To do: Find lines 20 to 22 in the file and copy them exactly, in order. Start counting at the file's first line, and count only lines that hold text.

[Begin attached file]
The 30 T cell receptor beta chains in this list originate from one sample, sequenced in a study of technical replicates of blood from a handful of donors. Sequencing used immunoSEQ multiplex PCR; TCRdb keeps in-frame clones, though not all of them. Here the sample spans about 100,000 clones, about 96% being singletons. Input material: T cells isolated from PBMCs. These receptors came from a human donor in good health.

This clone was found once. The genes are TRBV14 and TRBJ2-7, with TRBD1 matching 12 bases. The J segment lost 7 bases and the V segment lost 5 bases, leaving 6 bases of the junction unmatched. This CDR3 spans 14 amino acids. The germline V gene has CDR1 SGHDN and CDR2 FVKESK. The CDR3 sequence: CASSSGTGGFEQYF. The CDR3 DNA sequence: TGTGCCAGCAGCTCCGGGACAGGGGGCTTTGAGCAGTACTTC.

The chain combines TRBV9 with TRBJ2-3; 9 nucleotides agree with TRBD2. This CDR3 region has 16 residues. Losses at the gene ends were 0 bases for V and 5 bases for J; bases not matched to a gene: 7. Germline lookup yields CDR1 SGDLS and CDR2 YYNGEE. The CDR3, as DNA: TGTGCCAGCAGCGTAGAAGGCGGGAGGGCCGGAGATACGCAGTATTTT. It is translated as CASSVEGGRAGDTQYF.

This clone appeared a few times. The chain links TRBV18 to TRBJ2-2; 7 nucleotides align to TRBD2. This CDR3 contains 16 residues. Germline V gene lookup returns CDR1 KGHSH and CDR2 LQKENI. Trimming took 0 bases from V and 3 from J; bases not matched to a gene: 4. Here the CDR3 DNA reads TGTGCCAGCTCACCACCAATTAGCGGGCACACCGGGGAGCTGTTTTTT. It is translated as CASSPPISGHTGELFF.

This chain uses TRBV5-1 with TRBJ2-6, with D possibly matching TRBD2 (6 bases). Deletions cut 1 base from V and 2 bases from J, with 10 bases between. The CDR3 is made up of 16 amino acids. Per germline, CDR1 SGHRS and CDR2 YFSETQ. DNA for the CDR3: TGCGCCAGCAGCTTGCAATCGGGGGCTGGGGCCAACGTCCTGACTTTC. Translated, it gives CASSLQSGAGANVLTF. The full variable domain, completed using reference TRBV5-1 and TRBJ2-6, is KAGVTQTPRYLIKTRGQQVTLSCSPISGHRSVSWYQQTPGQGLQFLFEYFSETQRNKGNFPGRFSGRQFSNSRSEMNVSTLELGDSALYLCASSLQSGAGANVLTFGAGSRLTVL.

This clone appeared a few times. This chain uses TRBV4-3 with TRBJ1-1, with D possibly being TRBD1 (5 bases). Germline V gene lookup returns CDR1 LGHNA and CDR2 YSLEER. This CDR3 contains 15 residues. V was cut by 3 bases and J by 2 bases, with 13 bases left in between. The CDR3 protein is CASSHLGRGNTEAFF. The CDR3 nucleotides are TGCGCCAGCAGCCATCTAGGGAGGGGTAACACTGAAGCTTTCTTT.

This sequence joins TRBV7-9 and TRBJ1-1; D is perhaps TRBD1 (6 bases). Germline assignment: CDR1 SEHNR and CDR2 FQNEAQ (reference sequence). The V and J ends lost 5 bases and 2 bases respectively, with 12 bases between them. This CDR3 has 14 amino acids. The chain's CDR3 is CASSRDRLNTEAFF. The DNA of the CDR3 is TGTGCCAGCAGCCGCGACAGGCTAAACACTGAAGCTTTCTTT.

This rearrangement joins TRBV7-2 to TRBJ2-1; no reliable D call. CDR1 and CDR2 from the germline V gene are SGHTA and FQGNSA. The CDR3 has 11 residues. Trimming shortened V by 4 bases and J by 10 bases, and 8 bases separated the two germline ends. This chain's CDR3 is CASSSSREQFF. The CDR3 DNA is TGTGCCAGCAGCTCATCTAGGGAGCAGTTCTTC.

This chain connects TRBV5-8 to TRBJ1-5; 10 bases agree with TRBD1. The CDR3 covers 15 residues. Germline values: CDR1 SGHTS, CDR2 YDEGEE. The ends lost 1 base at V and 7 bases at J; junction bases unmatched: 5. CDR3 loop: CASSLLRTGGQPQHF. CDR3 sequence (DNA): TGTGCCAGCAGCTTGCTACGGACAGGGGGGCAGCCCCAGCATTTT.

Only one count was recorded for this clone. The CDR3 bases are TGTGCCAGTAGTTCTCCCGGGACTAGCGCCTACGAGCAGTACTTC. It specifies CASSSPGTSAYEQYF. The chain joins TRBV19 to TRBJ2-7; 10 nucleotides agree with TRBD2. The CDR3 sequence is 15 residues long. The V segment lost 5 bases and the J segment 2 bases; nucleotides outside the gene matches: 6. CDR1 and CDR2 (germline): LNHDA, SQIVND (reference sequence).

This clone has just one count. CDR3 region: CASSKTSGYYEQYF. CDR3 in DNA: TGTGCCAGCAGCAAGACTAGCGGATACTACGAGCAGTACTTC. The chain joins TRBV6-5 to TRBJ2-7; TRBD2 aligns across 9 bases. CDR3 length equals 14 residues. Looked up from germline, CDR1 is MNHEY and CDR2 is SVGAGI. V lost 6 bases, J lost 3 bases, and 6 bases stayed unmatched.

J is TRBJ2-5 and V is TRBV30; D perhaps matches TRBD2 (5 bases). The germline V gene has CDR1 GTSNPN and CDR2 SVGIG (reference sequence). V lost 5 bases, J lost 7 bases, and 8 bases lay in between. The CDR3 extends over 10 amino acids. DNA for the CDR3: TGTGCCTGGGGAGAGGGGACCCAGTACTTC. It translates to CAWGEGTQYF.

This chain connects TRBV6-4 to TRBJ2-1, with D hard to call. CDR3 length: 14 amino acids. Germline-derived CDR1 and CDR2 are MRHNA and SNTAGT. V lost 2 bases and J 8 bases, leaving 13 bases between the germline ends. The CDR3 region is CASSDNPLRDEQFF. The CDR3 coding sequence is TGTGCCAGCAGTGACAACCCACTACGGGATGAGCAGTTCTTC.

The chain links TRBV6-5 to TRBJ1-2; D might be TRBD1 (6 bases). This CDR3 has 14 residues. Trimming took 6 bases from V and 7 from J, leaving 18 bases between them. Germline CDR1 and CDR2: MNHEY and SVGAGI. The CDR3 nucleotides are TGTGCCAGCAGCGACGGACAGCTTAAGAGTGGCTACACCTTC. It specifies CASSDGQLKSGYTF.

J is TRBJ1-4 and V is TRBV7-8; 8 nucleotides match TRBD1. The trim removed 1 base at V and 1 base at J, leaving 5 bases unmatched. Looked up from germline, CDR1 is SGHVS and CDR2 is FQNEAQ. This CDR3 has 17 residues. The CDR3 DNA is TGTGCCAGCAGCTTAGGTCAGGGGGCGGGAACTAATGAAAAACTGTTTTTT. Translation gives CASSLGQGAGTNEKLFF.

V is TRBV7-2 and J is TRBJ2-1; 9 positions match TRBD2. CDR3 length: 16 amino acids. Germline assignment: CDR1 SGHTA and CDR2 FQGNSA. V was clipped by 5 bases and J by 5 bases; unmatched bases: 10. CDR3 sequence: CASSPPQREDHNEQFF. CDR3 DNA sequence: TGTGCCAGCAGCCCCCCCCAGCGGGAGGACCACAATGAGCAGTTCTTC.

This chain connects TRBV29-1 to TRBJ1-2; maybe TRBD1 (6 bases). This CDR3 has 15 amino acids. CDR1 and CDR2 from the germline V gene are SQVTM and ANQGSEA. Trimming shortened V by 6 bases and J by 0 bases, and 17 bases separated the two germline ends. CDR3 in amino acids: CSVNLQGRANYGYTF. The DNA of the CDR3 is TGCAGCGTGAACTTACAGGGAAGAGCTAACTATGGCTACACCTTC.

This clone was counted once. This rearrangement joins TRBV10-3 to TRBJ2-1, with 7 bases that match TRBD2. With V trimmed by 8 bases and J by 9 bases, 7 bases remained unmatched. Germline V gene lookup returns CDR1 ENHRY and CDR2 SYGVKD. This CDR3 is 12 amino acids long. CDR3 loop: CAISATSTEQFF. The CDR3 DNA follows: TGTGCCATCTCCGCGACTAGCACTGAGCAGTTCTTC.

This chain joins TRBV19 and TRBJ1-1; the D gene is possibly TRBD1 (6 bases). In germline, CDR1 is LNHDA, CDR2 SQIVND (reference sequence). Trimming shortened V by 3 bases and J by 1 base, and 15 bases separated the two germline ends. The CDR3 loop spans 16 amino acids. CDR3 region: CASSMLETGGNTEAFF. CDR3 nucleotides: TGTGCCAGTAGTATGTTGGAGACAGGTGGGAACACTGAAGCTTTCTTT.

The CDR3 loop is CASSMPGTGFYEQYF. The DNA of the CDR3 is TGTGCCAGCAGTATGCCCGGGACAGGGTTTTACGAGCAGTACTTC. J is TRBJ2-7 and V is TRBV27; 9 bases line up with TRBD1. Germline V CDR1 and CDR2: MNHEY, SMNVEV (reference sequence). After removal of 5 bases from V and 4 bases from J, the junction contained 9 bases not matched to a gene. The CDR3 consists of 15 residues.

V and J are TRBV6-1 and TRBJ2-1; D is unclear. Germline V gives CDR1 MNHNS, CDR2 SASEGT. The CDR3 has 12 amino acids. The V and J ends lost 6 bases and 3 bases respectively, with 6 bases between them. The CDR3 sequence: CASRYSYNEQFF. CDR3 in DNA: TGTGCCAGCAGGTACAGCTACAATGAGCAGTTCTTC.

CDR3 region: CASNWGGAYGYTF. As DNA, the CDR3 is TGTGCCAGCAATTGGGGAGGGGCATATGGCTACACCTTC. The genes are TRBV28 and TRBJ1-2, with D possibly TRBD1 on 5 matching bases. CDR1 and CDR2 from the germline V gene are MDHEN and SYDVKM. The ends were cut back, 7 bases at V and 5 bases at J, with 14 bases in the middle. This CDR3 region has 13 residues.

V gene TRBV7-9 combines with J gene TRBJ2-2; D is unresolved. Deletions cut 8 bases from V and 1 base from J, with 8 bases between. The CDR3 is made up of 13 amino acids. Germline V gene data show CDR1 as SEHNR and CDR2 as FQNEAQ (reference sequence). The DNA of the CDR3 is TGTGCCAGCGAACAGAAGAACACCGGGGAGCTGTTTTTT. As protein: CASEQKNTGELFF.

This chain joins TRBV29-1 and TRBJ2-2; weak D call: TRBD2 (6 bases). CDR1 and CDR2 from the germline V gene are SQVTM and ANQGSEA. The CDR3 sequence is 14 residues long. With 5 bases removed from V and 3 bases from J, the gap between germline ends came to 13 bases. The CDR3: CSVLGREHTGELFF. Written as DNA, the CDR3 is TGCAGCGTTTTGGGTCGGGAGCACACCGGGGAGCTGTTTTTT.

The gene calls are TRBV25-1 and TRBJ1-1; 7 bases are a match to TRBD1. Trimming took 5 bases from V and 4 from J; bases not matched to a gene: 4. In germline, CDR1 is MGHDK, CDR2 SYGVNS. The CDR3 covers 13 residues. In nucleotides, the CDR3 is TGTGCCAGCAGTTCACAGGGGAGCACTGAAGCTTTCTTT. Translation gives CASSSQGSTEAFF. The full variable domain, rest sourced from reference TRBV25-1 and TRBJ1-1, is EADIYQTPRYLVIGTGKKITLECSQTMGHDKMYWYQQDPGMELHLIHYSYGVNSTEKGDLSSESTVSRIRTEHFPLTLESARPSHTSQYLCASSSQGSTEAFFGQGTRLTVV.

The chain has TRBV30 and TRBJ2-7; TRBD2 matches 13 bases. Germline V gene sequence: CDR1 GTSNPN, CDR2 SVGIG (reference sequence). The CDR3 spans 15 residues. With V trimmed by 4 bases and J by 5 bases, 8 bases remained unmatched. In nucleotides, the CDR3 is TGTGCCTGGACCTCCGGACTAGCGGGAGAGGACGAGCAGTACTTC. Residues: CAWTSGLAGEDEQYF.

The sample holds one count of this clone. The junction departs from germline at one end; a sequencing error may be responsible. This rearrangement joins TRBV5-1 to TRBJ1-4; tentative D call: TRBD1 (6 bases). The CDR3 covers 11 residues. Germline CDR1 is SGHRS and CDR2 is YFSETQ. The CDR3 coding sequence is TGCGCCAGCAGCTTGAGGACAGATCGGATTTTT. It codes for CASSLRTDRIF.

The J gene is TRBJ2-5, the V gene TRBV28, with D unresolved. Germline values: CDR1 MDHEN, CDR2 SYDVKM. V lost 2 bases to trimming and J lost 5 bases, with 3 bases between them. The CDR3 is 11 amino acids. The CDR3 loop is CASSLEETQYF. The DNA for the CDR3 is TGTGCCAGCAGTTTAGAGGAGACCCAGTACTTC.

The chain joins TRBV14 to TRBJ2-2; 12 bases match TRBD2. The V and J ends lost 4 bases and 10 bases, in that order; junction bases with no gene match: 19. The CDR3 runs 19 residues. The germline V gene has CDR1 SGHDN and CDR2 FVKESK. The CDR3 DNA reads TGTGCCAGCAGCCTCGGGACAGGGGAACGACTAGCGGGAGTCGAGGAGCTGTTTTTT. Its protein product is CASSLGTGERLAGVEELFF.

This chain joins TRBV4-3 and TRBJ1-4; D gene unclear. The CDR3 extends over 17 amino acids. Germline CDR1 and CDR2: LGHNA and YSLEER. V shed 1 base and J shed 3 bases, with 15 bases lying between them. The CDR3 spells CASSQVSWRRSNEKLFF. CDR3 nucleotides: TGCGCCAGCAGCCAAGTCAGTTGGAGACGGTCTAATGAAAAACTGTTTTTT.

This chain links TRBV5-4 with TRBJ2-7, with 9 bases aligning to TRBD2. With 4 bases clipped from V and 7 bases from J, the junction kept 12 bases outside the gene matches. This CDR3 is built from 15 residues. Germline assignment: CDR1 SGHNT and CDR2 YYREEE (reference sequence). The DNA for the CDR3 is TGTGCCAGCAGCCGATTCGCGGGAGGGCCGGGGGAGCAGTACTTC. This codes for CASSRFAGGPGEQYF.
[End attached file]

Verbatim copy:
The CDR3 loop is CASSMPGTGFYEQYF. The DNA of the CDR3 is TGTGCCAGCAGTATGCCCGGGACAGGGTTTTACGAGCAGTACTTC. J is TRBJ2-7 and V is TRBV27; 9 bases line up with TRBD1. Germline V CDR1 and CDR2: MNHEY, SMNVEV (reference sequence). After removal of 5 bases from V and 4 bases from J, the junction contained 9 bases not matched to a gene. The CDR3 consists of 15 residues.

V and J are TRBV6-1 and TRBJ2-1; D is unclear. Germline V gives CDR1 MNHNS, CDR2 SASEGT. The CDR3 has 12 amino acids. The V and J ends lost 6 bases and 3 bases respectively, with 6 bases between them. The CDR3 sequence: CASRYSYNEQFF. CDR3 in DNA: TGTGCCAGCAGGTACAGCTACAATGAGCAGTTCTTC.

CDR3 region: CASNWGGAYGYTF. As DNA, the CDR3 is TGTGCCAGCAATTGGGGAGGGGCATATGGCTACACCTTC. The genes are TRBV28 and TRBJ1-2, with D possibly TRBD1 on 5 matching bases. CDR1 and CDR2 from the germline V gene are MDHEN and SYDVKM. The ends were cut back, 7 bases at V and 5 bases at J, with 14 bases in the middle. This CDR3 region has 13 residues.